I promised Joe I’d get the review out before the end of the year. I know, I’m cutting it close.
What the publisher says:
Barnabus’ nephew is behaving oddly.
Calling upon Doctor Humphrey for assistance has not been particularly helpful, because the good doctor’s diagnosis of demonic possession is clearly preposterous. Even the demon currently ensconced on the front room couch agrees it’s preposterous. But then, how else to explain the portal to another world through which his nephew and Humphrey have just now disappeared? Barnabus knows their only chance of rescue is for Barnabus J. Wildebear himself to step up and go through that portal.
Thus begins an existential romp across space and time, trampling on Barnabus’ assumptions about causality, freewill, identity, good, and evil. Can Barnabus save his nephew—and incidentally, all of humanity?
I liked A Time and a Place and there’s a lot to like in Mahoney’s novel. I loved the T’Klee, the race of alien cats (distantly related to felis catus) with opposable thumbs. At one point in his journey, Barnabus inhabits other animals (including a T’Klee) as part of his education and it reminded me of Merlin teaching Wart about the responsibilities of power in T.H. White’s The Sword in the Stone.
At another point, Barbabus uses his new ability to time travel in an attempt to save his wife before she died. Replaying the events of the night again and again, Barnabus fails, no matter what he attempts to change. This trope alludes to Groundhog Day and serves to reinforce the hypothesis that the past protects itself from interference. But then, Barnabus discovers that others have successfully messed with the timeline, throwing him and that hypothesis under the bus.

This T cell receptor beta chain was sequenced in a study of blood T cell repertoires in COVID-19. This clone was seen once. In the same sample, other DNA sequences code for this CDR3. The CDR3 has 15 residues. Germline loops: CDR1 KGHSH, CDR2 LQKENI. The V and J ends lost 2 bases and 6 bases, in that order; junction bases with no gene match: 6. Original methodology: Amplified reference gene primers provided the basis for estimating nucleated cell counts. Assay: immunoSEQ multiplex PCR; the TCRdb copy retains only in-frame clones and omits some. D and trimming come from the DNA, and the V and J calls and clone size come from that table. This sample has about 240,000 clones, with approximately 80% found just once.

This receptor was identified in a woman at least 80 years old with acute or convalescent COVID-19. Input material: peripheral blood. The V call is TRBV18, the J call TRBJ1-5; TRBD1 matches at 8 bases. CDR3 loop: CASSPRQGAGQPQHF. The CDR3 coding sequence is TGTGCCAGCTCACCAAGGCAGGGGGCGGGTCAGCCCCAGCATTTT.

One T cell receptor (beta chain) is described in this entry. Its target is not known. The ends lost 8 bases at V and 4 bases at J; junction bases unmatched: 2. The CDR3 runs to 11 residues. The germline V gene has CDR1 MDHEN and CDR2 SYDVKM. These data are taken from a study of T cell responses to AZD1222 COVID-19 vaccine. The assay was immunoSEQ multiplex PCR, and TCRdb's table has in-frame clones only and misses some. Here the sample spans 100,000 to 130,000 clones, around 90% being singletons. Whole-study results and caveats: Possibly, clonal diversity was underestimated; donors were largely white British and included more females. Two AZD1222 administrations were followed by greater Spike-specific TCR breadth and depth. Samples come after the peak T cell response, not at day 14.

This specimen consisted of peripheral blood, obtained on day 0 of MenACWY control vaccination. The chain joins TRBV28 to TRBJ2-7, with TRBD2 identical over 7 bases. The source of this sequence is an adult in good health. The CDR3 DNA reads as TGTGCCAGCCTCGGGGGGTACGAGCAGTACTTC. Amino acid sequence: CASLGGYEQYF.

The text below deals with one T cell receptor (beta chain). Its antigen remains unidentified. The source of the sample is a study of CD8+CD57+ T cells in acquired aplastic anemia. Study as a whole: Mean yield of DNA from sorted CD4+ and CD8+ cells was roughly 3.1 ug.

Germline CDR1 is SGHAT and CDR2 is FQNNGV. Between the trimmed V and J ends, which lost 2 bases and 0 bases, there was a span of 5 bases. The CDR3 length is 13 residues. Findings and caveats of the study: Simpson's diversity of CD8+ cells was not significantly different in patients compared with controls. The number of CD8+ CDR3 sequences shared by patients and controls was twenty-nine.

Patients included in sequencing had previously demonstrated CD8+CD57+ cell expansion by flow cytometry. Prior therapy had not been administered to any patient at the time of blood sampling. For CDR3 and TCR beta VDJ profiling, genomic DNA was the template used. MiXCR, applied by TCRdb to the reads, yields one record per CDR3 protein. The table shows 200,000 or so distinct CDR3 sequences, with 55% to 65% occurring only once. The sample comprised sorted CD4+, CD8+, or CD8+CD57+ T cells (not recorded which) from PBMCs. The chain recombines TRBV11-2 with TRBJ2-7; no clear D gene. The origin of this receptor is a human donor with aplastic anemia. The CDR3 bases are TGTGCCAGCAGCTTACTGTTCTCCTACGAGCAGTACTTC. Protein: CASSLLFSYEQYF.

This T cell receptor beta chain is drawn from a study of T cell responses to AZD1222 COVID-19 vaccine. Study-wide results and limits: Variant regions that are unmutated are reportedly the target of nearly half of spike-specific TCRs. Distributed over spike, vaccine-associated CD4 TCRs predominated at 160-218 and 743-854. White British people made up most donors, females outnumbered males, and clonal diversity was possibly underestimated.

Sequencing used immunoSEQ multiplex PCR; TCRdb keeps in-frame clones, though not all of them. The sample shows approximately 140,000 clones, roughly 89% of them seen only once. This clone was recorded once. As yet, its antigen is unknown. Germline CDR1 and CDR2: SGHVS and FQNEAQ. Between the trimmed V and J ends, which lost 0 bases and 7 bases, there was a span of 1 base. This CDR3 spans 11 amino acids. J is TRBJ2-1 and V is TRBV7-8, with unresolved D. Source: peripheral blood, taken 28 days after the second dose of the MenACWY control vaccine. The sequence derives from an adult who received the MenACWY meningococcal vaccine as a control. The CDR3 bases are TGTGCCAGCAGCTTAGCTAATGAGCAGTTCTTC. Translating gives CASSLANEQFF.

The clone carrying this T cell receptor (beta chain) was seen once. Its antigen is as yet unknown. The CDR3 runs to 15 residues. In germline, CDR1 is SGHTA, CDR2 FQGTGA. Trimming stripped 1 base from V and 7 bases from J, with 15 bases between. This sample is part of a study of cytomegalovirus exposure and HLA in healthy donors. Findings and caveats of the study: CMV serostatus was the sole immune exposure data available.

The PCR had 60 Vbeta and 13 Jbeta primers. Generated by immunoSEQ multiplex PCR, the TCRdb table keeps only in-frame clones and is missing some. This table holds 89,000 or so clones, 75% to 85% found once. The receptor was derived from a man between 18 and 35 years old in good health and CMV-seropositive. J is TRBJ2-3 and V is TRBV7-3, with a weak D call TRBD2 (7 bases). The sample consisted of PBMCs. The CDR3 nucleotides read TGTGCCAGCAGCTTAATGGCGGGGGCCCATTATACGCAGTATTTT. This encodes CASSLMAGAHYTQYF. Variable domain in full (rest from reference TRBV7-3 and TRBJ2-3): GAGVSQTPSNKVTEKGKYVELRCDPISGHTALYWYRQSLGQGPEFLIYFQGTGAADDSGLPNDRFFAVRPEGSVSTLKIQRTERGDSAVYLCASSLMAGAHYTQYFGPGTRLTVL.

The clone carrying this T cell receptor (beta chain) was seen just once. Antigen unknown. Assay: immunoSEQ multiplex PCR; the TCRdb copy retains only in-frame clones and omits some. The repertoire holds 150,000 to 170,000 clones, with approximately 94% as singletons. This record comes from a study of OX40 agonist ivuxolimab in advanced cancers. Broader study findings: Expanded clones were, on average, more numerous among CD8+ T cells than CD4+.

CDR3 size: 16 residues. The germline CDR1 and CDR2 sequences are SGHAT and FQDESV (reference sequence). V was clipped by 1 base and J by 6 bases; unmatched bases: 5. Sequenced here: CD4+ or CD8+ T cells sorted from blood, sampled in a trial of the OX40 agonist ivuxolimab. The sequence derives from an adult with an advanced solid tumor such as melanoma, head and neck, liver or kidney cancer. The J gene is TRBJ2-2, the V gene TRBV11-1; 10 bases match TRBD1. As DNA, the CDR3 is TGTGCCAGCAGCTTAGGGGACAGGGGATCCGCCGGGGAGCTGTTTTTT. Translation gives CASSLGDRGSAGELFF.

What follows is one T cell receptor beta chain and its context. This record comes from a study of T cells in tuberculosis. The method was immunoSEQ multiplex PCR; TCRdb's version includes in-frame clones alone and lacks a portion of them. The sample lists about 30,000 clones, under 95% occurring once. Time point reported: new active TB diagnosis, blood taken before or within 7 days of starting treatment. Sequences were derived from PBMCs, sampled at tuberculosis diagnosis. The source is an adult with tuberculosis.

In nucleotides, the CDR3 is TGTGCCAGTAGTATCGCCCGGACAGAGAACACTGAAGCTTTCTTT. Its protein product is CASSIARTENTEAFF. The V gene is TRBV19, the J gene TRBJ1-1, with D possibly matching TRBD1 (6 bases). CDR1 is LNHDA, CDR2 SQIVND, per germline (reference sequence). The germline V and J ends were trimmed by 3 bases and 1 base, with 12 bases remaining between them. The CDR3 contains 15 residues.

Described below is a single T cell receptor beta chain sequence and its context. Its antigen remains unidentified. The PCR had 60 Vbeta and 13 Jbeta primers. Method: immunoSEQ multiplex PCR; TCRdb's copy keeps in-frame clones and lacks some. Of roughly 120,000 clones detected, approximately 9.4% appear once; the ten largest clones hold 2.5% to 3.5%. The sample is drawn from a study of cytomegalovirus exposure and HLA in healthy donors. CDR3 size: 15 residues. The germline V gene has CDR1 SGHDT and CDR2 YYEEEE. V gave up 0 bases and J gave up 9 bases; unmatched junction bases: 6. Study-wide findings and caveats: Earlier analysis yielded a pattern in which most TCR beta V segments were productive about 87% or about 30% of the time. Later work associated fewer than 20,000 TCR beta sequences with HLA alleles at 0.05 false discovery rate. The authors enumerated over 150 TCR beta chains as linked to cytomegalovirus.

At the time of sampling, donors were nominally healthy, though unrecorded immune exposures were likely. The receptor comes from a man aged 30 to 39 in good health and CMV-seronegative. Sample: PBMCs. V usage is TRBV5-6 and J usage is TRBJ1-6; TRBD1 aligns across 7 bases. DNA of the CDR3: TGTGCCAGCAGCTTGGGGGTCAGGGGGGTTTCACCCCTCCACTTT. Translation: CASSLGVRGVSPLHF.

Unfortunately, Barnabus seems pulled through the events of the story by external forces and lacks the level of agency I like to see in a protagonist. Much of the time he comes across as bewildered. I actually thought B. Wildebear a clever bit of wordplay until the author disabused me of the notion.
A Time and a Place is a complex story and an ambitious novel, but I found that the execution wasn’t quite up to the premise. It’s still an entertaining and worthwhile story and I hope you consider giving this Canadian speculative novel a read over the holidays.
Three out of five stars.